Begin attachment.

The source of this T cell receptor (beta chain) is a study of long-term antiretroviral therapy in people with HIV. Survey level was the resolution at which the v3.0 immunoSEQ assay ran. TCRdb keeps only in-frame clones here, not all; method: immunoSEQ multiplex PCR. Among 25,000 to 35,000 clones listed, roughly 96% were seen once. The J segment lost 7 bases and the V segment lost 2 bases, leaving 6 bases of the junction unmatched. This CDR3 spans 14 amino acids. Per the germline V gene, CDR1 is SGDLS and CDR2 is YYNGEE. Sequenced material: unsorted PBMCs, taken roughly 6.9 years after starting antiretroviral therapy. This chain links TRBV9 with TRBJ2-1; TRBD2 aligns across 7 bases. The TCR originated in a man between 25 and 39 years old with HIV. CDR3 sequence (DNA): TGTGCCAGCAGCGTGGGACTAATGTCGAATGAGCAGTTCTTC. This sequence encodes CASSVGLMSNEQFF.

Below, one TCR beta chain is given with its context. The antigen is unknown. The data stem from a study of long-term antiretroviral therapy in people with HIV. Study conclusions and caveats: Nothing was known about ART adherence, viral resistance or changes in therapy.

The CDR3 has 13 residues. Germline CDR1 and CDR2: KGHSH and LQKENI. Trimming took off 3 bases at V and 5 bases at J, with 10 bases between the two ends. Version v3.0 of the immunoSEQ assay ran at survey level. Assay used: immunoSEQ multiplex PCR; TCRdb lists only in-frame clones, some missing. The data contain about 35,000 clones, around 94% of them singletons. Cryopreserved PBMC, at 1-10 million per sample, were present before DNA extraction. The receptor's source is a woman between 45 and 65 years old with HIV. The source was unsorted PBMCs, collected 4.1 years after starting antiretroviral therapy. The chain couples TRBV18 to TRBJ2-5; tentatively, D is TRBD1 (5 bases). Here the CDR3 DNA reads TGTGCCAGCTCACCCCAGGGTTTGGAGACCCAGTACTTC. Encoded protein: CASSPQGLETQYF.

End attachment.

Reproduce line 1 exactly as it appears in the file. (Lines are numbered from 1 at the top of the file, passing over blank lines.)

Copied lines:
The source of this T cell receptor (beta chain) is a study of long-term antiretroviral therapy in people with HIV. Survey level was the resolution at which the v3.0 immunoSEQ assay ran. TCRdb keeps only in-frame clones here, not all; method: immunoSEQ multiplex PCR. Among 25,000 to 35,000 clones listed, roughly 96% were seen once. The J segment lost 7 bases and the V segment lost 2 bases, leaving 6 bases of the junction unmatched. This CDR3 spans 14 amino acids. Per the germline V gene, CDR1 is SGDLS and CDR2 is YYNGEE. Sequenced material: unsorted PBMCs, taken roughly 6.9 years after starting antiretroviral therapy. This chain links TRBV9 with TRBJ2-1; TRBD2 aligns across 7 bases. The TCR originated in a man between 25 and 39 years old with HIV. CDR3 sequence (DNA): TGTGCCAGCAGCGTGGGACTAATGTCGAATGAGCAGTTCTTC. This sequence encodes CASSVGLMSNEQFF.